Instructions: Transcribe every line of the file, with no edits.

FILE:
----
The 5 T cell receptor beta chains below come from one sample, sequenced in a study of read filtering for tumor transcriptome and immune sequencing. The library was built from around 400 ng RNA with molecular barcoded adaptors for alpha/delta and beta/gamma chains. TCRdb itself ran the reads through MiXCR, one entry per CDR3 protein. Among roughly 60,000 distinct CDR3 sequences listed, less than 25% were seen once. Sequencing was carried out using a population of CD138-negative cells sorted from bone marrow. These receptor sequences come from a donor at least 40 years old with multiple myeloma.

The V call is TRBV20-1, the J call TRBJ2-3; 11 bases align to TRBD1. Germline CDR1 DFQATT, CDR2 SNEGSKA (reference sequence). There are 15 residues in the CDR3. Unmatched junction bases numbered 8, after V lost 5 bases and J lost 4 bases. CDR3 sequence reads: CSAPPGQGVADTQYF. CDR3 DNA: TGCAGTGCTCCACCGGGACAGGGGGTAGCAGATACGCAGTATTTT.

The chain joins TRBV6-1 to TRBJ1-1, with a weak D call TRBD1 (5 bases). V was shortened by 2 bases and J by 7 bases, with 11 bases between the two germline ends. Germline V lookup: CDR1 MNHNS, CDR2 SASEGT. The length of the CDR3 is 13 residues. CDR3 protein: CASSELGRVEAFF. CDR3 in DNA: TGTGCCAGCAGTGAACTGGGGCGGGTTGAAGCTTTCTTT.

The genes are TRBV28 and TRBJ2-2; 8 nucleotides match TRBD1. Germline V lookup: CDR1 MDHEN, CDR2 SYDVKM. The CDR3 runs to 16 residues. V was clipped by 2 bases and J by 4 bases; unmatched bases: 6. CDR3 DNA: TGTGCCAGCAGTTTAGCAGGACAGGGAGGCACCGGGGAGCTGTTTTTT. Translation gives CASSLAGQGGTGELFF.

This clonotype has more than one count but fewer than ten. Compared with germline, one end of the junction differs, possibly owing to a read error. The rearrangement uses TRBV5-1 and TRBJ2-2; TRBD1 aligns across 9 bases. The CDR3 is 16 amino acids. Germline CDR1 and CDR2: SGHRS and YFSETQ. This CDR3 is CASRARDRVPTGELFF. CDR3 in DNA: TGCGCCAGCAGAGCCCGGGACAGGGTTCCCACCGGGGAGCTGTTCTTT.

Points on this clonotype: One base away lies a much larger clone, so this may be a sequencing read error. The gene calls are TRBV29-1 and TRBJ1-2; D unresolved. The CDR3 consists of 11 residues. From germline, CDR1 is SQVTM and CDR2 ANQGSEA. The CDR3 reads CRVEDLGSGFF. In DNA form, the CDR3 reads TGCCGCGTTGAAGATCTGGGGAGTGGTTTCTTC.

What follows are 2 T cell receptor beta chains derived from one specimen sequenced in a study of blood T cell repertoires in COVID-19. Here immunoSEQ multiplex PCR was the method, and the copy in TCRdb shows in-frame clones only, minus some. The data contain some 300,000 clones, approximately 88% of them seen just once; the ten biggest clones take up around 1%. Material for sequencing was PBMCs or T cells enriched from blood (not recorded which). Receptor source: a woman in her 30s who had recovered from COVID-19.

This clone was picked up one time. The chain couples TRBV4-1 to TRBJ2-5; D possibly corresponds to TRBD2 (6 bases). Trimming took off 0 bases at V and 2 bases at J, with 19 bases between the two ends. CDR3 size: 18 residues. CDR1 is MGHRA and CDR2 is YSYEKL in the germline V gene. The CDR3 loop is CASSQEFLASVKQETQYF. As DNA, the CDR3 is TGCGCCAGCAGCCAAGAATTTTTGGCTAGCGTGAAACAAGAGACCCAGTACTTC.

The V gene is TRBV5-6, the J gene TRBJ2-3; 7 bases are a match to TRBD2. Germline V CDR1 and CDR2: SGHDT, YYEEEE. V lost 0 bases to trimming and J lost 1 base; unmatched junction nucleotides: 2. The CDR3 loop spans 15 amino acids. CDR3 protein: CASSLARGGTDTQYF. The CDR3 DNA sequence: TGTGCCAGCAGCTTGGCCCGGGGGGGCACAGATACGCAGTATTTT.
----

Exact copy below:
The 5 T cell receptor beta chains below come from one sample, sequenced in a study of read filtering for tumor transcriptome and immune sequencing. The library was built from around 400 ng RNA with molecular barcoded adaptors for alpha/delta and beta/gamma chains. TCRdb itself ran the reads through MiXCR, one entry per CDR3 protein. Among roughly 60,000 distinct CDR3 sequences listed, less than 25% were seen once. Sequencing was carried out using a population of CD138-negative cells sorted from bone marrow. These receptor sequences come from a donor at least 40 years old with multiple myeloma.

The V call is TRBV20-1, the J call TRBJ2-3; 11 bases align to TRBD1. Germline CDR1 DFQATT, CDR2 SNEGSKA (reference sequence). There are 15 residues in the CDR3. Unmatched junction bases numbered 8, after V lost 5 bases and J lost 4 bases. CDR3 sequence reads: CSAPPGQGVADTQYF. CDR3 DNA: TGCAGTGCTCCACCGGGACAGGGGGTAGCAGATACGCAGTATTTT.

The chain joins TRBV6-1 to TRBJ1-1, with a weak D call TRBD1 (5 bases). V was shortened by 2 bases and J by 7 bases, with 11 bases between the two germline ends. Germline V lookup: CDR1 MNHNS, CDR2 SASEGT. The length of the CDR3 is 13 residues. CDR3 protein: CASSELGRVEAFF. CDR3 in DNA: TGTGCCAGCAGTGAACTGGGGCGGGTTGAAGCTTTCTTT.

The genes are TRBV28 and TRBJ2-2; 8 nucleotides match TRBD1. Germline V lookup: CDR1 MDHEN, CDR2 SYDVKM. The CDR3 runs to 16 residues. V was clipped by 2 bases and J by 4 bases; unmatched bases: 6. CDR3 DNA: TGTGCCAGCAGTTTAGCAGGACAGGGAGGCACCGGGGAGCTGTTTTTT. Translation gives CASSLAGQGGTGELFF.

This clonotype has more than one count but fewer than ten. Compared with germline, one end of the junction differs, possibly owing to a read error. The rearrangement uses TRBV5-1 and TRBJ2-2; TRBD1 aligns across 9 bases. The CDR3 is 16 amino acids. Germline CDR1 and CDR2: SGHRS and YFSETQ. This CDR3 is CASRARDRVPTGELFF. CDR3 in DNA: TGCGCCAGCAGAGCCCGGGACAGGGTTCCCACCGGGGAGCTGTTCTTT.

Points on this clonotype: One base away lies a much larger clone, so this may be a sequencing read error. The gene calls are TRBV29-1 and TRBJ1-2; D unresolved. The CDR3 consists of 11 residues. From germline, CDR1 is SQVTM and CDR2 ANQGSEA. The CDR3 reads CRVEDLGSGFF. In DNA form, the CDR3 reads TGCCGCGTTGAAGATCTGGGGAGTGGTTTCTTC.

What follows are 2 T cell receptor beta chains derived from one specimen sequenced in a study of blood T cell repertoires in COVID-19. Here immunoSEQ multiplex PCR was the method, and the copy in TCRdb shows in-frame clones only, minus some. The data contain some 300,000 clones, approximately 88% of them seen just once; the ten biggest clones take up around 1%. Material for sequencing was PBMCs or T cells enriched from blood (not recorded which). Receptor source: a woman in her 30s who had recovered from COVID-19.

This clone was picked up one time. The chain couples TRBV4-1 to TRBJ2-5; D possibly corresponds to TRBD2 (6 bases). Trimming took off 0 bases at V and 2 bases at J, with 19 bases between the two ends. CDR3 size: 18 residues. CDR1 is MGHRA and CDR2 is YSYEKL in the germline V gene. The CDR3 loop is CASSQEFLASVKQETQYF. As DNA, the CDR3 is TGCGCCAGCAGCCAAGAATTTTTGGCTAGCGTGAAACAAGAGACCCAGTACTTC.

The V gene is TRBV5-6, the J gene TRBJ2-3; 7 bases are a match to TRBD2. Germline V CDR1 and CDR2: SGHDT, YYEEEE. V lost 0 bases to trimming and J lost 1 base; unmatched junction nucleotides: 2. The CDR3 loop spans 15 amino acids. CDR3 protein: CASSLARGGTDTQYF. The CDR3 DNA sequence: TGTGCCAGCAGCTTGGCCCGGGGGGGCACAGATACGCAGTATTTT.